The Fabienne Mackay Award

Committed to increasing gender diversity in biomedical research, the School of Biomedical Sciences launched the annual $100,000 Fabienne Mackay Award in March 2021 to help one or more high performing, independent researchers to maintain research momentum following the birth or adoption of a child.

Professor Fabienne Mackay

Prof Fabienne Mackay was the first Head of the School of Biomedical Sciences at the University of Melbourne (2015-2020). An internationally recognized biomedical scientist, Prof Mackay’s discoveries have led to clinical trials and new treatments, including for the autoimmune disease lupus. In her role as Head of School Prof Mackay was an outstanding example and advocate for women in science and diversity and inclusion more generally. Prof Mackay experienced first-hand the challenges of raising a child while maintaining research momentum and has generously leant her name to this award.

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  • The Award

    The Fabienne Mackay Award recognizes that career interruptions relating to the primary care of infants can have significant adverse impacts on a researcher’s career momentum and disproportionally affect women. Measures instituted by employers and funding bodies to redress the balance, such as parental leave schemes and recognition of career interruptions, are vital. However, there are currently few mechanisms to support an individual’s research productivity.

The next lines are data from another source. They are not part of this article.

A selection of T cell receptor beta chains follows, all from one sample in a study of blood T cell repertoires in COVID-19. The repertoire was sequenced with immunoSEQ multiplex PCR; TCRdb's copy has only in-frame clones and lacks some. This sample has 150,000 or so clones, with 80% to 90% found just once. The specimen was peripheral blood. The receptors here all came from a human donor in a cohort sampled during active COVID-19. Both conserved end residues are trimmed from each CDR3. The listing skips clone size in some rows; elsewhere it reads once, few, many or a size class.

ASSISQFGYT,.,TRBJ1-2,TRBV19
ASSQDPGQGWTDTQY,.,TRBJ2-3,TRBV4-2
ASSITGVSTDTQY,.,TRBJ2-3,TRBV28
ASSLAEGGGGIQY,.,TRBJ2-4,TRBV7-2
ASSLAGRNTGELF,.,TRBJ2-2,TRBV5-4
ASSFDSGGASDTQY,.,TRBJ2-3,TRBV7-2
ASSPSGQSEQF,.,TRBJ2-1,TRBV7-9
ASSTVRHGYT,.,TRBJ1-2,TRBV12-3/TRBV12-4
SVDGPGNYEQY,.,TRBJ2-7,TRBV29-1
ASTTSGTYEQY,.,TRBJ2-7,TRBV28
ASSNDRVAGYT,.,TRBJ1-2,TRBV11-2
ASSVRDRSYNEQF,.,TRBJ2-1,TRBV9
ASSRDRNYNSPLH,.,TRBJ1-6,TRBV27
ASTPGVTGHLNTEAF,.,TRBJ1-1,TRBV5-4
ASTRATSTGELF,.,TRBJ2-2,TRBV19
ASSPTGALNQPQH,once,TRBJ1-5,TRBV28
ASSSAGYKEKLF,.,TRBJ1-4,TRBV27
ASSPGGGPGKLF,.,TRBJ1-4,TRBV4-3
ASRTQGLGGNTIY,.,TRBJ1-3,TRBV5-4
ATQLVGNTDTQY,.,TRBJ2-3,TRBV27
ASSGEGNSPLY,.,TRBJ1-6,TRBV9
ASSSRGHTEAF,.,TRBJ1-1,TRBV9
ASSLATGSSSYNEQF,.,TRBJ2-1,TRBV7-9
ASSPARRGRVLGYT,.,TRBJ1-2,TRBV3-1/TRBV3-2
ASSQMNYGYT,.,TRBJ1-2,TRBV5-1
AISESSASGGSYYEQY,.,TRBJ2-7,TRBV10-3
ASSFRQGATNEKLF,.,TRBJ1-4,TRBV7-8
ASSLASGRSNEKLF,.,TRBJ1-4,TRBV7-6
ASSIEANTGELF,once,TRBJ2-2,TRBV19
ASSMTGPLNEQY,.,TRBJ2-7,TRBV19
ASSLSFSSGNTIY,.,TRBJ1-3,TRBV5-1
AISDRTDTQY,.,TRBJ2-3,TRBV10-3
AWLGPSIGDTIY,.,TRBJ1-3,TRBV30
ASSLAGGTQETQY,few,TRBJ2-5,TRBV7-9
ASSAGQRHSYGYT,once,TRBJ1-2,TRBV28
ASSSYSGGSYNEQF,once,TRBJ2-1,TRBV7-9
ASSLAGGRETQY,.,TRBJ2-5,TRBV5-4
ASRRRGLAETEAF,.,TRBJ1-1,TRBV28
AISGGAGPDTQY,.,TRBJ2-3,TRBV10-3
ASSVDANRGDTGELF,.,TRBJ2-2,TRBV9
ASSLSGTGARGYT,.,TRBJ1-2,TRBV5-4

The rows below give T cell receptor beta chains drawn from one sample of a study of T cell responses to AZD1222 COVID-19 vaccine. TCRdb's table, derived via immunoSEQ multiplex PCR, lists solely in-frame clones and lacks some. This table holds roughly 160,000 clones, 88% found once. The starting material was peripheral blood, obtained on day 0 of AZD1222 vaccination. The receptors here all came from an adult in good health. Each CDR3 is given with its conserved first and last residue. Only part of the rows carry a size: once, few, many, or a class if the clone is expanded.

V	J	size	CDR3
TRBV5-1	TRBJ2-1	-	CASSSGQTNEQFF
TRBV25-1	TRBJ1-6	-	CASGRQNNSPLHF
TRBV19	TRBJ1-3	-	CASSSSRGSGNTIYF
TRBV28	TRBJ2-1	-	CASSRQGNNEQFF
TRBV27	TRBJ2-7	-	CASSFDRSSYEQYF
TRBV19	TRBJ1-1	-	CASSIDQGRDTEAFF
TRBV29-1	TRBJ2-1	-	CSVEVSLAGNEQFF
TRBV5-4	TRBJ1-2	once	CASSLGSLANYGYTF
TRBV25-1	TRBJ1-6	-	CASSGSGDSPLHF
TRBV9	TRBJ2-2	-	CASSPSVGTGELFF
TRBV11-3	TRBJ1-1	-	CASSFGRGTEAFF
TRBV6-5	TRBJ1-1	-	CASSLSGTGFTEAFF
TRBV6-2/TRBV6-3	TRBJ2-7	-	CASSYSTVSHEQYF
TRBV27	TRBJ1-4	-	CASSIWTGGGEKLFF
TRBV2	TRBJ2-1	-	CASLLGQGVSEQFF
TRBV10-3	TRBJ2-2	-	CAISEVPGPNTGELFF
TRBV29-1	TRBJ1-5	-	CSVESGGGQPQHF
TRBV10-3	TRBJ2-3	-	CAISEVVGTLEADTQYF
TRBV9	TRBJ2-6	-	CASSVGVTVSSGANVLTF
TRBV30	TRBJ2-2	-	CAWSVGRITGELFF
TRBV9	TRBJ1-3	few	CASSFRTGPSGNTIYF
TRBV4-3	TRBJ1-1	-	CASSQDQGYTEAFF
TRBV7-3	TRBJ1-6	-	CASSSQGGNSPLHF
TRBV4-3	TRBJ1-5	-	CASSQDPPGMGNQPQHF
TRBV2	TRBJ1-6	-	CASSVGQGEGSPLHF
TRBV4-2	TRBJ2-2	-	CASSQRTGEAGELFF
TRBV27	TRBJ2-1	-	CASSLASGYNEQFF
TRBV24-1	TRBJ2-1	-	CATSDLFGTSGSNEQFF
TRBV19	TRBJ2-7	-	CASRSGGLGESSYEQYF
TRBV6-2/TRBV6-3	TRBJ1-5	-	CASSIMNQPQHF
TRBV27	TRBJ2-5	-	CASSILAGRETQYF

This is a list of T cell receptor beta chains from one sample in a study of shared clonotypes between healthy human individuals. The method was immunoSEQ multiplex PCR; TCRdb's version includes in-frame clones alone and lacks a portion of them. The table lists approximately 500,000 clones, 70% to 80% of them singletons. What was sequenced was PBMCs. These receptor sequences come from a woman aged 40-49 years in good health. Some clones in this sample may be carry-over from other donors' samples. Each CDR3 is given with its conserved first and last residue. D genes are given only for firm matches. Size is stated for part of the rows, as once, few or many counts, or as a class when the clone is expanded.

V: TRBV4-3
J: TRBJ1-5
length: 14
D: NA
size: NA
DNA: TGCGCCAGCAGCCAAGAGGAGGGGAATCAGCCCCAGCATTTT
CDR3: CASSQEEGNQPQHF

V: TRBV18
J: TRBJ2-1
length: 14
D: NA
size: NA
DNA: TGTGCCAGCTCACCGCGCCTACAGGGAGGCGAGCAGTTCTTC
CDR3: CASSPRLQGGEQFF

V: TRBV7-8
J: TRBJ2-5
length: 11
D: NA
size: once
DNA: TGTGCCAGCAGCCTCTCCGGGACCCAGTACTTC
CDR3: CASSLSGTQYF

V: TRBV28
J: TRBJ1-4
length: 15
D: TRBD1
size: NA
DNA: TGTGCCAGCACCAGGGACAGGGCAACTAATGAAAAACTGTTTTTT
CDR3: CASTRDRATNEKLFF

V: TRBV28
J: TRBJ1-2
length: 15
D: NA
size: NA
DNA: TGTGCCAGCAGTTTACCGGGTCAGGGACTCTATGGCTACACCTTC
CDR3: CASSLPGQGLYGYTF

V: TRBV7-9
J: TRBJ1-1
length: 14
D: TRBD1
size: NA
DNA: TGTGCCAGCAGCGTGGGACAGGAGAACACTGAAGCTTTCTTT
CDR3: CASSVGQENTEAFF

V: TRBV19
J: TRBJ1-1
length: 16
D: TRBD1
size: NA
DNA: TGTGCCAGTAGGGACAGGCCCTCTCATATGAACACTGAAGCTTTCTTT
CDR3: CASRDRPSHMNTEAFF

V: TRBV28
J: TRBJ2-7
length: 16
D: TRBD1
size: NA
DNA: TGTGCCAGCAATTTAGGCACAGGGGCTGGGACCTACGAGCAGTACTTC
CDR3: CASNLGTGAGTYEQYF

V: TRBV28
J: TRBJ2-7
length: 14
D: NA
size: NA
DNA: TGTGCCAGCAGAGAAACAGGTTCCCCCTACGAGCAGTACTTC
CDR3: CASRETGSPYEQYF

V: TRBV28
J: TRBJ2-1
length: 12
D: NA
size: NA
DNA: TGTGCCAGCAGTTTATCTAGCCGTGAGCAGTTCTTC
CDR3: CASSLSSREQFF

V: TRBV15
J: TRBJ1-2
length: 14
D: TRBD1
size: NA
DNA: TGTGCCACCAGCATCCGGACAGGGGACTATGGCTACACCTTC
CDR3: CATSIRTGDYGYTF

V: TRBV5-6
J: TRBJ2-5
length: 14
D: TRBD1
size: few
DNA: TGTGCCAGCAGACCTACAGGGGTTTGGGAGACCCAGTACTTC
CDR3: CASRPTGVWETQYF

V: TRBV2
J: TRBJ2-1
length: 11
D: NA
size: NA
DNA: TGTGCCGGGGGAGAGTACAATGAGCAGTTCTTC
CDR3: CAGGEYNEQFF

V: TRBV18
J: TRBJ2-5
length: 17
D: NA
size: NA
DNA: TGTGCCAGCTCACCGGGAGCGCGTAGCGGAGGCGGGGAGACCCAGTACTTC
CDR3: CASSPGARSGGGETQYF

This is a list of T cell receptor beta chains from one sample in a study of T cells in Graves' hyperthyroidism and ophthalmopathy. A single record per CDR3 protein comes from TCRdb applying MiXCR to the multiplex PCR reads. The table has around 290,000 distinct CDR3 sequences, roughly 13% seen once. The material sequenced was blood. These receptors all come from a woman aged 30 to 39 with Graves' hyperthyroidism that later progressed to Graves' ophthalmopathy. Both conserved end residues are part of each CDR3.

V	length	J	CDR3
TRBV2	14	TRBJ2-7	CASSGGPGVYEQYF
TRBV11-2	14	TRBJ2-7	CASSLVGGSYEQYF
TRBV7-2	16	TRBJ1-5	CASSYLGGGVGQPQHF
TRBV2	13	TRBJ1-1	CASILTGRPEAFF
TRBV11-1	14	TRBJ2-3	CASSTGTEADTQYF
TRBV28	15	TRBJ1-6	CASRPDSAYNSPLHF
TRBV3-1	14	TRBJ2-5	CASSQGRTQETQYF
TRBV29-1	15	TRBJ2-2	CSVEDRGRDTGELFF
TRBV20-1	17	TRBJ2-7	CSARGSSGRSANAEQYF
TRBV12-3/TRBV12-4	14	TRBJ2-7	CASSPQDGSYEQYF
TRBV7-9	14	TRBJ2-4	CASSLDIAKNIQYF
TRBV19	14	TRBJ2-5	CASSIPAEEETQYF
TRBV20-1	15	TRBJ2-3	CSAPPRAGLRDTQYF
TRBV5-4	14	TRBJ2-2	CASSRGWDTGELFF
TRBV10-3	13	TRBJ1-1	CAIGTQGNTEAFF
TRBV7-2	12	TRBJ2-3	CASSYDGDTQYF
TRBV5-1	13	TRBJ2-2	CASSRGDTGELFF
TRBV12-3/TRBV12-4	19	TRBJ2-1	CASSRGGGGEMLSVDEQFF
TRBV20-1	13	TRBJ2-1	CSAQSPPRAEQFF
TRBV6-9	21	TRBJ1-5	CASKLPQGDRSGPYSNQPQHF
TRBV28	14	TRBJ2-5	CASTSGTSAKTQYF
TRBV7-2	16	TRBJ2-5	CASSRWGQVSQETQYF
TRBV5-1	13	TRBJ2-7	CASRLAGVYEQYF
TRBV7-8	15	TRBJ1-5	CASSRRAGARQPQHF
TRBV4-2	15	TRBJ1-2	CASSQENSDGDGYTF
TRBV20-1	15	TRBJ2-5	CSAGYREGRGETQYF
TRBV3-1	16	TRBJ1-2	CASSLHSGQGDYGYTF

The Award will provide a grant of up to $100,000 per year to support one or more high-performing independent researchers within the School of Biomedical Sciences to maintain research momentum following the birth or adoption of an infant.

    The award is open to academic staff who:

    • Hold a substantive continuing or fixed-term position of not less than 0.6 FTE in the School of Biomedical Sciences.
    • Are eligible to claim primary carer parental leave entitlements at the University of Melbourne, and are or will be the primary carer in the first year after birth/adoption.
    • Are independent researchers that meet or exceed the Schools research performance metrics - generally, this would include all Teaching & Research academics and Research-only staff at level C-E, but may also include some fellowship funded level A or B staff as recommended by their Head of Department.

    Applications open every second year between June and August (subject to change).  The next application round will open in 2024.

  • Previous recipients of the Award


    Dr Hamish McWilliam

    Dr Hamish McWilliam

    Dr Hamish McWilliam's research investigates how the immune system detects bacteria in order to generate immune defence against pathogens. He is the group leader in the Villadangos Laboratory in the Department of Microbiology and Immunology and Peter Doherty Institute for Infection and Immunity.

    The grant provides an opportunity for Dr McWilliam and his team to work on new projects, tools and models to understand how the immune system communicates with microbes. The protein 'MR1' is what detects bacterial pathogens, and alerts the immune system of bacterial invasions. His team have already recently found that MR1 us turned off, how cells stop presenting it at the cell surface, presumably to prevent too much immune activation.  This means their next step is to find out which cells have MR1 and use it to turn on MAIT cells in the body, an abundant T-cell population.